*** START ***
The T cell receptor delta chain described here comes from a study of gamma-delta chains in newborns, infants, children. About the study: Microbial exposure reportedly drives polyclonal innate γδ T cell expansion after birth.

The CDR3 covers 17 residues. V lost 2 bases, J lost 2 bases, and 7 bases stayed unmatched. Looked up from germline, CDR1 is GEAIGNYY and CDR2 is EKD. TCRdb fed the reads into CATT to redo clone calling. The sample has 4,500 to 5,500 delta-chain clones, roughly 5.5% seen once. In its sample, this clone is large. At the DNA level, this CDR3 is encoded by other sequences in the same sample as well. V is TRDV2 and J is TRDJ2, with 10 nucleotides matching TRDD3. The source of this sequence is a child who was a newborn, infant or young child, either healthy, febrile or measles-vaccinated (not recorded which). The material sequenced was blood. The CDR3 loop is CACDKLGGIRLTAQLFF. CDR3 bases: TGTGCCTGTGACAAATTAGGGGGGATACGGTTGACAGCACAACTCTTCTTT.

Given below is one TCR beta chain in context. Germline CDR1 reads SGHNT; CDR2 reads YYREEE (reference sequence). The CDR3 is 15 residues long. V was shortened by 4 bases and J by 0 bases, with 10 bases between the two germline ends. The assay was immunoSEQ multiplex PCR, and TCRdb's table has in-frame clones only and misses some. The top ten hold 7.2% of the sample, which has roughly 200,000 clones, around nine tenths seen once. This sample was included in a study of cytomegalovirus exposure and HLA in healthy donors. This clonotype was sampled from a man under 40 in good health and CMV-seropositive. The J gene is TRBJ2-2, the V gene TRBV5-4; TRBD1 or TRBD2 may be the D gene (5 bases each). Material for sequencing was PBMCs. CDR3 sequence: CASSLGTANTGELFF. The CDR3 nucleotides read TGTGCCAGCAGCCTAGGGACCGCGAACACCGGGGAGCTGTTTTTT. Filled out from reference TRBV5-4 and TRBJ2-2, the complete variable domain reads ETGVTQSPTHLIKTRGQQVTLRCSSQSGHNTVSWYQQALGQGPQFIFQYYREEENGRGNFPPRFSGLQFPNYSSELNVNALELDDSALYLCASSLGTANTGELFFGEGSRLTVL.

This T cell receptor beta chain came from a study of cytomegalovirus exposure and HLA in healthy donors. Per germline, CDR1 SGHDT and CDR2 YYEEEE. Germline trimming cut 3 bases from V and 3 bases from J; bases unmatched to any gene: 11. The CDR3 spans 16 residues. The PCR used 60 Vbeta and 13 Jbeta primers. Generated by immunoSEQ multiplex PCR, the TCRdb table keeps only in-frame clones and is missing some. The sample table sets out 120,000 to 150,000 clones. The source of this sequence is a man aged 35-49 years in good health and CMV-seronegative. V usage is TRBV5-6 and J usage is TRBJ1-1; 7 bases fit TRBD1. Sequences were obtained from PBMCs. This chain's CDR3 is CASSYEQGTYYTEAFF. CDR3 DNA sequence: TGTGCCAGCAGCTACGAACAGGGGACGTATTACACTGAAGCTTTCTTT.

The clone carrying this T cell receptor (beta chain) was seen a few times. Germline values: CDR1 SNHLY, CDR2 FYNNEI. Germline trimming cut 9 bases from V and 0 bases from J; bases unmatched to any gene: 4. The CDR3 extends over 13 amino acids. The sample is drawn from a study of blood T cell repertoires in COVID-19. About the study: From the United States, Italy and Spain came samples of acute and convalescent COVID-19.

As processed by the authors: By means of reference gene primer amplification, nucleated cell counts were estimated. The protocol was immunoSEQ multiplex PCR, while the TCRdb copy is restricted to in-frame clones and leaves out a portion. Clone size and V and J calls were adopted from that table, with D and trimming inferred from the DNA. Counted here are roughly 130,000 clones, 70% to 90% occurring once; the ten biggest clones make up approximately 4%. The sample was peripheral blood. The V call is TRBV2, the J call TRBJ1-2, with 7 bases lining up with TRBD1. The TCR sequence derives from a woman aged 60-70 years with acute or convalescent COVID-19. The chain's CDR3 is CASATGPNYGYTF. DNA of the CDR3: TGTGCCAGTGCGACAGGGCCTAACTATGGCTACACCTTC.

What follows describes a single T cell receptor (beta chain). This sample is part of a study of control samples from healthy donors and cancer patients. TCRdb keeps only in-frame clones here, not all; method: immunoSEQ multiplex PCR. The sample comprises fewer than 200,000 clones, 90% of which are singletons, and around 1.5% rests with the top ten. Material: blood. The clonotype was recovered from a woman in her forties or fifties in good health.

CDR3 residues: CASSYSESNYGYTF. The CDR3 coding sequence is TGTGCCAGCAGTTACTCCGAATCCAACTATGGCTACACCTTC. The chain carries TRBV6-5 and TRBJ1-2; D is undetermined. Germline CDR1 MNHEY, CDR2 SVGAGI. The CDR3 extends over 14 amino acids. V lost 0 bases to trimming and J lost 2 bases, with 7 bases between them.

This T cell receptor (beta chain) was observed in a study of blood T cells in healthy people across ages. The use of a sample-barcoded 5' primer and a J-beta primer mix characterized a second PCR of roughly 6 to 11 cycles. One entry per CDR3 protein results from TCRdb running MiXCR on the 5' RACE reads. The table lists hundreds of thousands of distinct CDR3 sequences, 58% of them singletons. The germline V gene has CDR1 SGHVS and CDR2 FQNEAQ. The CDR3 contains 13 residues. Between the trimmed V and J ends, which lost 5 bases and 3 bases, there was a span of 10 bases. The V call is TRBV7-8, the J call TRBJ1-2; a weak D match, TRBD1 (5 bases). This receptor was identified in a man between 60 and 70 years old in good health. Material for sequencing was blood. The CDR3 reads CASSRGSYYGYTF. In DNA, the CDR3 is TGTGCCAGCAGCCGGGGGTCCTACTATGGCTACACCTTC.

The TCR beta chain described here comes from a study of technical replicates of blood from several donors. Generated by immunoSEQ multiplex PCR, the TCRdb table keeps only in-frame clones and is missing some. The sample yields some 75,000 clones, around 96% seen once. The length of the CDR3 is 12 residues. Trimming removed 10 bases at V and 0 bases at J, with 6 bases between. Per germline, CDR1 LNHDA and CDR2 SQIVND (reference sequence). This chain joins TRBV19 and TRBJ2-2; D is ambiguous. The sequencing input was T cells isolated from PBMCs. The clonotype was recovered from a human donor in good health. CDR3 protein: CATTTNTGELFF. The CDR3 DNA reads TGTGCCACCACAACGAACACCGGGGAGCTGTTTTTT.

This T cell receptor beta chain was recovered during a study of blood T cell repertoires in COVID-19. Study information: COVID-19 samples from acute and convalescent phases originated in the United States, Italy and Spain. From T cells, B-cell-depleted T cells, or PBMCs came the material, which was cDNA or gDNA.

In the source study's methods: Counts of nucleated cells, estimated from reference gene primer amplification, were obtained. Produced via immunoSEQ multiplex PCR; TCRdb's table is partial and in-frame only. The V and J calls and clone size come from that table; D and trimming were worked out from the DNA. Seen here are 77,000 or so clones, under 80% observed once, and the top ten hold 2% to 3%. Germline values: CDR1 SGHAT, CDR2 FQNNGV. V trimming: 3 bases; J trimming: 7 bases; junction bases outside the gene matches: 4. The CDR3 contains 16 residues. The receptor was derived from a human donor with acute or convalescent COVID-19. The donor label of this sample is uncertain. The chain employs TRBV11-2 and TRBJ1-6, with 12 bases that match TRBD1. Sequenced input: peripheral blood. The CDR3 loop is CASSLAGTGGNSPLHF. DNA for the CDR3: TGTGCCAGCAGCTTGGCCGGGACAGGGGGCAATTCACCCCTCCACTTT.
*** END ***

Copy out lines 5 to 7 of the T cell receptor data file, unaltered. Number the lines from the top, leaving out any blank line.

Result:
The clone carrying this T cell receptor (beta chain) was seen a few times. Germline values: CDR1 SNHLY, CDR2 FYNNEI. Germline trimming cut 9 bases from V and 0 bases from J; bases unmatched to any gene: 4. The CDR3 extends over 13 amino acids. The sample is drawn from a study of blood T cell repertoires in COVID-19. About the study: From the United States, Italy and Spain came samples of acute and convalescent COVID-19.

As processed by the authors: By means of reference gene primer amplification, nucleated cell counts were estimated. The protocol was immunoSEQ multiplex PCR, while the TCRdb copy is restricted to in-frame clones and leaves out a portion. Clone size and V and J calls were adopted from that table, with D and trimming inferred from the DNA. Counted here are roughly 130,000 clones, 70% to 90% occurring once; the ten biggest clones make up approximately 4%. The sample was peripheral blood. The V call is TRBV2, the J call TRBJ1-2, with 7 bases lining up with TRBD1. The TCR sequence derives from a woman aged 60-70 years with acute or convalescent COVID-19. The chain's CDR3 is CASATGPNYGYTF. DNA of the CDR3: TGTGCCAGTGCGACAGGGCCTAACTATGGCTACACCTTC.

What follows describes a single T cell receptor (beta chain). This sample is part of a study of control samples from healthy donors and cancer patients. TCRdb keeps only in-frame clones here, not all; method: immunoSEQ multiplex PCR. The sample comprises fewer than 200,000 clones, 90% of which are singletons, and around 1.5% rests with the top ten. Material: blood. The clonotype was recovered from a woman in her forties or fifties in good health.